Madame Bovary research papers discuss the novel by Flaubert and its themes of escapism, romantic notions verses reality or any other of the wide range of themes within the novel. Have a research paper on Madame Bovary custom written to help you learn about this classic French work of literature.
Madame Bovary is perhaps the best-known novel by French author Gustave Flaubert. It was also Flaubert's first novel. Serialized between October and December 1856, the novel was attacked at the time for perceived obscenity. Many now consider it to be Flaubert's masterpiece, a deceptively simple work that hides numerous meanings and patterns.
The Plot of Madame Bovary
The plot of Madame Bovary concerns Emma, the wife of Charles Bovary. In order to escape the boredom of her life, Emma embarks on a series of adulterous affairs. Charles, a well-meaning doctor, is otherwise boring, and Emma soon finds her married life to be monotonous and routine. Even motherhood is unfulfilling, and Emma soon becomes infatuated with a young law student.
Emma meets and is seduced by a wealthy landowner, Rodolphe Boulanger, and the two begin a four-year affair. Emma becomes swept away by her romanticism, believing that she and Rodolphe will elope. However, on the eve of this elopement, Rodolphe breaks off the affair with a letter.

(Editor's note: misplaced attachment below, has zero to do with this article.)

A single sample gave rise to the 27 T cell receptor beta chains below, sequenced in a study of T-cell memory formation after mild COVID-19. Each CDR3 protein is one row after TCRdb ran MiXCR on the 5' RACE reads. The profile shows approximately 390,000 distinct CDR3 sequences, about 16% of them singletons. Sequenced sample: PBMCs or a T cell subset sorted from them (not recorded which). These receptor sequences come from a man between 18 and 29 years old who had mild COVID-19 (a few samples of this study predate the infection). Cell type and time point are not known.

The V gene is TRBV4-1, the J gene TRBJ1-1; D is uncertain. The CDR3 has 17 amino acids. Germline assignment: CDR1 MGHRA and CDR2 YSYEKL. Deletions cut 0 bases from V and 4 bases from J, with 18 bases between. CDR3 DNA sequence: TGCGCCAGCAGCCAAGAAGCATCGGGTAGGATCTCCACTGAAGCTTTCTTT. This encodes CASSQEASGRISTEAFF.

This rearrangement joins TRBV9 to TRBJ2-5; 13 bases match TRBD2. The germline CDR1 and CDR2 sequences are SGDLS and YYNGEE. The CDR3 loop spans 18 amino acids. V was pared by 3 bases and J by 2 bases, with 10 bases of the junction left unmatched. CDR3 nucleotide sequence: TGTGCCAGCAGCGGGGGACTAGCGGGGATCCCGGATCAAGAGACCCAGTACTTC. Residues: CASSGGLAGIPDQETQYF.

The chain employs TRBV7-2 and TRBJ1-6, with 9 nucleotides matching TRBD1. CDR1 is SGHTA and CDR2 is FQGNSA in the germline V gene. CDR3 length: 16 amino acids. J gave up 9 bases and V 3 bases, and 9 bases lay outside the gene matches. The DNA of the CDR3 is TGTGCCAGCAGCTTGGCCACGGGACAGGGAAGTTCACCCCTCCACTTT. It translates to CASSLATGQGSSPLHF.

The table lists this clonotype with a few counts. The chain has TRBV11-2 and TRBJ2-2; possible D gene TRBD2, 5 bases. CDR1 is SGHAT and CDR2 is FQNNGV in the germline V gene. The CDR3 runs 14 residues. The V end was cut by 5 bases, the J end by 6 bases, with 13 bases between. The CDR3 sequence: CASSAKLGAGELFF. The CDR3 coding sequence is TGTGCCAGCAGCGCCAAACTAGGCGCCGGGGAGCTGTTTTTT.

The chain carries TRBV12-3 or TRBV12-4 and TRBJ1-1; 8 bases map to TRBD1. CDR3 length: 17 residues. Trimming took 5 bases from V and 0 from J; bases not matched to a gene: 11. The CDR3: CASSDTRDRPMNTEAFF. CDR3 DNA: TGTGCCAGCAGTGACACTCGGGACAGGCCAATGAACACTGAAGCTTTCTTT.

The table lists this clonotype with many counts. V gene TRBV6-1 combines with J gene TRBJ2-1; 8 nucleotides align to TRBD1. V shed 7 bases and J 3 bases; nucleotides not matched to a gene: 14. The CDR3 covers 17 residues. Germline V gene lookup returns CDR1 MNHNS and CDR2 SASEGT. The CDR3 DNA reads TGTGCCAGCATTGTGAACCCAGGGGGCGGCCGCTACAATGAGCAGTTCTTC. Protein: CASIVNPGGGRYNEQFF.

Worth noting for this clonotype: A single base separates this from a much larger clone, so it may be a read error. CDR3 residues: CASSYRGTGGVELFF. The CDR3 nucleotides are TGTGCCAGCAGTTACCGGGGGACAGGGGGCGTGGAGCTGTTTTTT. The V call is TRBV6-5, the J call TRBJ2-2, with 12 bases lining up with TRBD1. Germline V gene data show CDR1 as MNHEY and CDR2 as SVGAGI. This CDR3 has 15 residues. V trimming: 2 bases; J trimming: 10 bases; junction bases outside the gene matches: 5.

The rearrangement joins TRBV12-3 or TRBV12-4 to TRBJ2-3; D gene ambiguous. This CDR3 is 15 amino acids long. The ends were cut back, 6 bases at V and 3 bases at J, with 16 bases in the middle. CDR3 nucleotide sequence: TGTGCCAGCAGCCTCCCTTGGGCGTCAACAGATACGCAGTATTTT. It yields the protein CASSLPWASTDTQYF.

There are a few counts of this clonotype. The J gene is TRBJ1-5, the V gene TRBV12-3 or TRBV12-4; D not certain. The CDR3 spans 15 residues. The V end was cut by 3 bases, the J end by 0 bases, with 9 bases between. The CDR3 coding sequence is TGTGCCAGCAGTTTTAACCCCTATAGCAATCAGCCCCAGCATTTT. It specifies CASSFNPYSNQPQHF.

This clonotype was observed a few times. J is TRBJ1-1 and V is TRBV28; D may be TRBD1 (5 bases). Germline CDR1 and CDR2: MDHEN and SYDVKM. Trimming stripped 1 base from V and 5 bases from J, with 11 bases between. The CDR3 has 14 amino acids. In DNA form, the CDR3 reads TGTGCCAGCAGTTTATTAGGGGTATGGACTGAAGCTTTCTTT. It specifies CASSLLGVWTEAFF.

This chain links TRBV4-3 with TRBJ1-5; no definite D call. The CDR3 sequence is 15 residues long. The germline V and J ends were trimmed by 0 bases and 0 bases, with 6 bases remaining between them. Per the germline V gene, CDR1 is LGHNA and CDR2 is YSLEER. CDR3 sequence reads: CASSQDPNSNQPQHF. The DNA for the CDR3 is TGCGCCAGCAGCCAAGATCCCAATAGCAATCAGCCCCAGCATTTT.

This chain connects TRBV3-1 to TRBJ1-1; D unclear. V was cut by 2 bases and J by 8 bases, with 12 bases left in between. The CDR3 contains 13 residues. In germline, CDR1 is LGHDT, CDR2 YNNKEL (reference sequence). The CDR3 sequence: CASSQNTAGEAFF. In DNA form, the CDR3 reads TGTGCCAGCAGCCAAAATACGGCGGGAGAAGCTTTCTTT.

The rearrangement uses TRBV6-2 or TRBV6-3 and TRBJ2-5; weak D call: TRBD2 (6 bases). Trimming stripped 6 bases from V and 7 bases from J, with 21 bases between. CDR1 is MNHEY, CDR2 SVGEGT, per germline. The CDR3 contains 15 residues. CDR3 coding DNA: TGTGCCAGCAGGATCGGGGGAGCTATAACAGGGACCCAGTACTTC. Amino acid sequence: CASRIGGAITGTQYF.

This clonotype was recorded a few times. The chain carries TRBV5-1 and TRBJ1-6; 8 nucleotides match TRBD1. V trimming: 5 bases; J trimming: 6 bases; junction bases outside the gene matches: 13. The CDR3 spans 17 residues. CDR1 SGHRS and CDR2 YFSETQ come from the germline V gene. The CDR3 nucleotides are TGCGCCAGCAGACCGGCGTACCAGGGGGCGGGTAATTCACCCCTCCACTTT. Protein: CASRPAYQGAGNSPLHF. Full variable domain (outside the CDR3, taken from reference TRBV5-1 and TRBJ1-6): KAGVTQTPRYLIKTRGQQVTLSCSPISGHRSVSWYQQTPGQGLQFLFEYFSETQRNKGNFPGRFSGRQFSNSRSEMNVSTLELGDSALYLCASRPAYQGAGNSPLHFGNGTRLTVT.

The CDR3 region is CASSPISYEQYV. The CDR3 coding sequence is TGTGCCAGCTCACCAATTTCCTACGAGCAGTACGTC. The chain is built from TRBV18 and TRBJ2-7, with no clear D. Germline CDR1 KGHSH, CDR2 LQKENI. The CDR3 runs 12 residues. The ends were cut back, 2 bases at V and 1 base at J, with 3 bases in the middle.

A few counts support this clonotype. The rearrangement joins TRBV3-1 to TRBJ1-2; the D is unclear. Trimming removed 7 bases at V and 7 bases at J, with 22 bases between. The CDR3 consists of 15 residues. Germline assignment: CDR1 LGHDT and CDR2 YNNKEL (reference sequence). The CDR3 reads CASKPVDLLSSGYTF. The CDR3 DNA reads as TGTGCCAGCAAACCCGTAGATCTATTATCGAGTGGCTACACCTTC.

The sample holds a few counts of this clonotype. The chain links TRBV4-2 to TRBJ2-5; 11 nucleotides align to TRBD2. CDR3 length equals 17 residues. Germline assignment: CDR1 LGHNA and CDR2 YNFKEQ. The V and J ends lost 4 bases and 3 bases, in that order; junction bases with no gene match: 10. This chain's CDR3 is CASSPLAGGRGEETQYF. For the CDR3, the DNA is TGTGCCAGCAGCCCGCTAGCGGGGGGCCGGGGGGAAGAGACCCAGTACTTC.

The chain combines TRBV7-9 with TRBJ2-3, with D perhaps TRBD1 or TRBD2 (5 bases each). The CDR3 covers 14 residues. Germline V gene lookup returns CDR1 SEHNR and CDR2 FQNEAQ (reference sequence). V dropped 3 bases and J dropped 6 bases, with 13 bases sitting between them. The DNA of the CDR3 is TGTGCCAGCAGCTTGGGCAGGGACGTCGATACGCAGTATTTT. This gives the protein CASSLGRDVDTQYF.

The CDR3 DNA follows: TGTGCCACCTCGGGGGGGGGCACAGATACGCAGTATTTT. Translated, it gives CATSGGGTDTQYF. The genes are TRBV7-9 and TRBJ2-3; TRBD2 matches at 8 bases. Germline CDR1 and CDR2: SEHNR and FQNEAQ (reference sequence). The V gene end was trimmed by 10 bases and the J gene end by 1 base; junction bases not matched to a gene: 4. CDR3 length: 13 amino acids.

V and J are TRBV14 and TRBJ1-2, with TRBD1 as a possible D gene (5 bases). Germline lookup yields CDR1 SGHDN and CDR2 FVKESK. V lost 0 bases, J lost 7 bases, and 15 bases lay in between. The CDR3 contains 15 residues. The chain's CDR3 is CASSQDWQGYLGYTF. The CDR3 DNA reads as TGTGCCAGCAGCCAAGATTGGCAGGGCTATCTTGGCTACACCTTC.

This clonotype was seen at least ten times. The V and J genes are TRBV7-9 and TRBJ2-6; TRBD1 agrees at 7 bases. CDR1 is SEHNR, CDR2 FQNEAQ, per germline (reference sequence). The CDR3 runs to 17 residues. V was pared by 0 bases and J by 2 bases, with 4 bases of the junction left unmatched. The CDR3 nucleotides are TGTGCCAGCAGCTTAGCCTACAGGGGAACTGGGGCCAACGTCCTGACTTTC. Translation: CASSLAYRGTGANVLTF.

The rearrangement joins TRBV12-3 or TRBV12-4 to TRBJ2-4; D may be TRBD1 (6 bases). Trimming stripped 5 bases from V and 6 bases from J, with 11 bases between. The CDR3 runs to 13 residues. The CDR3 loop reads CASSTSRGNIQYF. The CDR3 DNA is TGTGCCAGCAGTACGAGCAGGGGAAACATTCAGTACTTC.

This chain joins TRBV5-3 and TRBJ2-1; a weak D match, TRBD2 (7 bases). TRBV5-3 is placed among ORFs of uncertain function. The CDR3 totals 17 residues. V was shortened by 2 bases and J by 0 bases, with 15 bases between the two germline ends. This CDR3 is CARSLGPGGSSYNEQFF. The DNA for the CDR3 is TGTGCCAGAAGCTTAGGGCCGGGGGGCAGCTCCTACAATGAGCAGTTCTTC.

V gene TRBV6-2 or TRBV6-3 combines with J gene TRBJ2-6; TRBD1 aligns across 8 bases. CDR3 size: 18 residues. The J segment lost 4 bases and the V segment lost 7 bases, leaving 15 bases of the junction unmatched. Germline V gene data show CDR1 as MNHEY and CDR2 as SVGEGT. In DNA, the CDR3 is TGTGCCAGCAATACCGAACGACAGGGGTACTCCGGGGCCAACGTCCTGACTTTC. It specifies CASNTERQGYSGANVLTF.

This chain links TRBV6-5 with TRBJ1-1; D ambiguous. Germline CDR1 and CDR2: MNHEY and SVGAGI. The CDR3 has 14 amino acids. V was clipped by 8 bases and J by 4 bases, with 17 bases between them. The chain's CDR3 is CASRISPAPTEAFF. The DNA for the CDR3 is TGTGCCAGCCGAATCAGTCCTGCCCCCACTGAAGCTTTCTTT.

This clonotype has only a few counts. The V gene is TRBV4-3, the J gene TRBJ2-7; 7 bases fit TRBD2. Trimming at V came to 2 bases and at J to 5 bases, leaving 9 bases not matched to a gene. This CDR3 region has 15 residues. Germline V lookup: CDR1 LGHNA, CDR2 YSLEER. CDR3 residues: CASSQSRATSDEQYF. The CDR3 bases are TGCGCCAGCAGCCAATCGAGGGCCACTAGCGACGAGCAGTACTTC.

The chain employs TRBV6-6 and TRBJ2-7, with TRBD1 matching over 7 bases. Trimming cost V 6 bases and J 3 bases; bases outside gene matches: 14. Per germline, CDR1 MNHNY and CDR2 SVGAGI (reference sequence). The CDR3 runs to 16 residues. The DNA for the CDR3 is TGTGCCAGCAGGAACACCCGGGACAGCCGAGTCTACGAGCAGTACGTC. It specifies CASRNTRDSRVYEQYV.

Emma briefly falls ill, and once recovered, begins to fall heavily into debt. Emma pleads with her former lovers to no avail, and decides to swallow arsenic, believing it will be a romantic death. However, she dies in agony. Charles withdraws from medical practice, and by chance comes across Emma's letters from her lovers. He dies and their daughter is sent to live with relatives.
Themes in Madame Bovary
There are several resounding themes in the novel Madame Bovary that a student can look to in order to write a research paper on the novel by Flaubert. Paper Masters suggests the following themes:
- Ideals versus reality in the life of a woman of the 19th Century
- Middle-class conventions and the myth of progress
- Romance as escapism in Madame Bovary